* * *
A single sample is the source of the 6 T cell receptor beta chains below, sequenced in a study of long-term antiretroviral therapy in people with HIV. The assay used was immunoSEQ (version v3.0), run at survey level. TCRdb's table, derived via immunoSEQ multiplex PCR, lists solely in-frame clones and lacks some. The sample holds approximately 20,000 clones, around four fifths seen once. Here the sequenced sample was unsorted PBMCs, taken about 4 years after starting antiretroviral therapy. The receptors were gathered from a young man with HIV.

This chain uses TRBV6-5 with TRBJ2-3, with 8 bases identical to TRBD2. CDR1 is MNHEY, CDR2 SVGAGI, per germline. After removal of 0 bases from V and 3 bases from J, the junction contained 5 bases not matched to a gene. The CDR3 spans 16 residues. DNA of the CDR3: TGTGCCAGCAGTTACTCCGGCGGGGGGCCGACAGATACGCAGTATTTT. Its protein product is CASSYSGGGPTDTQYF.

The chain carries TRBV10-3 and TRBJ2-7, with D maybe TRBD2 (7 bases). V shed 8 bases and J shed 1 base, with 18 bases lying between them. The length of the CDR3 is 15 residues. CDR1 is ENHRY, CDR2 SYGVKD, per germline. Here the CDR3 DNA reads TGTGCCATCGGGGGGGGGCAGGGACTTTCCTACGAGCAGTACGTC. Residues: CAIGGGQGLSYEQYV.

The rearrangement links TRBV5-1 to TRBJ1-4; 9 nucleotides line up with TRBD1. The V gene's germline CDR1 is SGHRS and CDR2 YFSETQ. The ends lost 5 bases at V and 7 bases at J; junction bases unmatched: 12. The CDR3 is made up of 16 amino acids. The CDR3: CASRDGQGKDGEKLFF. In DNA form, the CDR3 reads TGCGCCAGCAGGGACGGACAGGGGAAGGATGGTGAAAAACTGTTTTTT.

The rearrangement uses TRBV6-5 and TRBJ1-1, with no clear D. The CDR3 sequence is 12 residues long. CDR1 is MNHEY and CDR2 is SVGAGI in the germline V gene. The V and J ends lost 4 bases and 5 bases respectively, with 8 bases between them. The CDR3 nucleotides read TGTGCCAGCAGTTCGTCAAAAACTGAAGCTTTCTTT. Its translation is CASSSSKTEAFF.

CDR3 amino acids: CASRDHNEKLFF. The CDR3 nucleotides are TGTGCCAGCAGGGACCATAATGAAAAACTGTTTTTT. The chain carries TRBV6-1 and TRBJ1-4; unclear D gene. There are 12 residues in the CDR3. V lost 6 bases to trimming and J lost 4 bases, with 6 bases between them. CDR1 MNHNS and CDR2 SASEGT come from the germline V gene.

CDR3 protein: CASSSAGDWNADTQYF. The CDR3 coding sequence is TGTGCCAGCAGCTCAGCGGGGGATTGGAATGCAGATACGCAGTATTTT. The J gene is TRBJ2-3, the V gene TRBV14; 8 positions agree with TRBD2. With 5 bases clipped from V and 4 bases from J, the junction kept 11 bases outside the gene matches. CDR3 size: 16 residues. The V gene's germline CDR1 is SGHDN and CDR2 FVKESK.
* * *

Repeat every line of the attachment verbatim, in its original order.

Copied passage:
A single sample is the source of the 6 T cell receptor beta chains below, sequenced in a study of long-term antiretroviral therapy in people with HIV. The assay used was immunoSEQ (version v3.0), run at survey level. TCRdb's table, derived via immunoSEQ multiplex PCR, lists solely in-frame clones and lacks some. The sample holds approximately 20,000 clones, around four fifths seen once. Here the sequenced sample was unsorted PBMCs, taken about 4 years after starting antiretroviral therapy. The receptors were gathered from a young man with HIV.

This chain uses TRBV6-5 with TRBJ2-3, with 8 bases identical to TRBD2. CDR1 is MNHEY, CDR2 SVGAGI, per germline. After removal of 0 bases from V and 3 bases from J, the junction contained 5 bases not matched to a gene. The CDR3 spans 16 residues. DNA of the CDR3: TGTGCCAGCAGTTACTCCGGCGGGGGGCCGACAGATACGCAGTATTTT. Its protein product is CASSYSGGGPTDTQYF.

The chain carries TRBV10-3 and TRBJ2-7, with D maybe TRBD2 (7 bases). V shed 8 bases and J shed 1 base, with 18 bases lying between them. The length of the CDR3 is 15 residues. CDR1 is ENHRY, CDR2 SYGVKD, per germline. Here the CDR3 DNA reads TGTGCCATCGGGGGGGGGCAGGGACTTTCCTACGAGCAGTACGTC. Residues: CAIGGGQGLSYEQYV.

The rearrangement links TRBV5-1 to TRBJ1-4; 9 nucleotides line up with TRBD1. The V gene's germline CDR1 is SGHRS and CDR2 YFSETQ. The ends lost 5 bases at V and 7 bases at J; junction bases unmatched: 12. The CDR3 is made up of 16 amino acids. The CDR3: CASRDGQGKDGEKLFF. In DNA form, the CDR3 reads TGCGCCAGCAGGGACGGACAGGGGAAGGATGGTGAAAAACTGTTTTTT.

The rearrangement uses TRBV6-5 and TRBJ1-1, with no clear D. The CDR3 sequence is 12 residues long. CDR1 is MNHEY and CDR2 is SVGAGI in the germline V gene. The V and J ends lost 4 bases and 5 bases respectively, with 8 bases between them. The CDR3 nucleotides read TGTGCCAGCAGTTCGTCAAAAACTGAAGCTTTCTTT. Its translation is CASSSSKTEAFF.

CDR3 amino acids: CASRDHNEKLFF. The CDR3 nucleotides are TGTGCCAGCAGGGACCATAATGAAAAACTGTTTTTT. The chain carries TRBV6-1 and TRBJ1-4; unclear D gene. There are 12 residues in the CDR3. V lost 6 bases to trimming and J lost 4 bases, with 6 bases between them. CDR1 MNHNS and CDR2 SASEGT come from the germline V gene.

CDR3 protein: CASSSAGDWNADTQYF. The CDR3 coding sequence is TGTGCCAGCAGCTCAGCGGGGGATTGGAATGCAGATACGCAGTATTTT. The J gene is TRBJ2-3, the V gene TRBV14; 8 positions agree with TRBD2. With 5 bases clipped from V and 4 bases from J, the junction kept 11 bases outside the gene matches. CDR3 size: 16 residues. The V gene's germline CDR1 is SGHDN and CDR2 FVKESK.